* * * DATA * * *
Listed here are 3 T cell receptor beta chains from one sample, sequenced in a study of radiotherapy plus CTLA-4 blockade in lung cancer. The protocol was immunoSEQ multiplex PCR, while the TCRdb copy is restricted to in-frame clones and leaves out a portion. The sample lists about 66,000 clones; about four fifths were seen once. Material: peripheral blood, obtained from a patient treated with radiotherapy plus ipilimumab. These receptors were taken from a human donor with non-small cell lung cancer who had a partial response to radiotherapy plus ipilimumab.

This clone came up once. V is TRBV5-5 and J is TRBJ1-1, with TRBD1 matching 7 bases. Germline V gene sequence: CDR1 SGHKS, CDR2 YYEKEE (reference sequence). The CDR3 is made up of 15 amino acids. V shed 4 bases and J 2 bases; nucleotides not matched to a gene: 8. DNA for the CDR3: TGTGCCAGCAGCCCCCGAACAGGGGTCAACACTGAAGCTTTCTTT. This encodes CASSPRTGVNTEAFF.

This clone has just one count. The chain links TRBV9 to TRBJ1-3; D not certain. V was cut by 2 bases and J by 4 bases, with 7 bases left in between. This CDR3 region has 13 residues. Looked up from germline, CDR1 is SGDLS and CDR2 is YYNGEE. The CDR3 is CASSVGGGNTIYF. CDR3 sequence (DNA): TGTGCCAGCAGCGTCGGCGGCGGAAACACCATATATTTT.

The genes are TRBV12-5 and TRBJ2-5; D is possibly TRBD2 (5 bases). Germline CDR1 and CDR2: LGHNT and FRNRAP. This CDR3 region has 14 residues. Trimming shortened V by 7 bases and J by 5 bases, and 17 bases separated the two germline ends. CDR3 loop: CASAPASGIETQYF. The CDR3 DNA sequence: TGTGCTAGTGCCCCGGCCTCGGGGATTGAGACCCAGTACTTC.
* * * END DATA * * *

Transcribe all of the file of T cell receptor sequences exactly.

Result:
Listed here are 3 T cell receptor beta chains from one sample, sequenced in a study of radiotherapy plus CTLA-4 blockade in lung cancer. The protocol was immunoSEQ multiplex PCR, while the TCRdb copy is restricted to in-frame clones and leaves out a portion. The sample lists about 66,000 clones; about four fifths were seen once. Material: peripheral blood, obtained from a patient treated with radiotherapy plus ipilimumab. These receptors were taken from a human donor with non-small cell lung cancer who had a partial response to radiotherapy plus ipilimumab.

This clone came up once. V is TRBV5-5 and J is TRBJ1-1, with TRBD1 matching 7 bases. Germline V gene sequence: CDR1 SGHKS, CDR2 YYEKEE (reference sequence). The CDR3 is made up of 15 amino acids. V shed 4 bases and J 2 bases; nucleotides not matched to a gene: 8. DNA for the CDR3: TGTGCCAGCAGCCCCCGAACAGGGGTCAACACTGAAGCTTTCTTT. This encodes CASSPRTGVNTEAFF.

This clone has just one count. The chain links TRBV9 to TRBJ1-3; D not certain. V was cut by 2 bases and J by 4 bases, with 7 bases left in between. This CDR3 region has 13 residues. Looked up from germline, CDR1 is SGDLS and CDR2 is YYNGEE. The CDR3 is CASSVGGGNTIYF. CDR3 sequence (DNA): TGTGCCAGCAGCGTCGGCGGCGGAAACACCATATATTTT.

The genes are TRBV12-5 and TRBJ2-5; D is possibly TRBD2 (5 bases). Germline CDR1 and CDR2: LGHNT and FRNRAP. This CDR3 region has 14 residues. Trimming shortened V by 7 bases and J by 5 bases, and 17 bases separated the two germline ends. CDR3 loop: CASAPASGIETQYF. The CDR3 DNA sequence: TGTGCTAGTGCCCCGGCCTCGGGGATTGAGACCCAGTACTTC.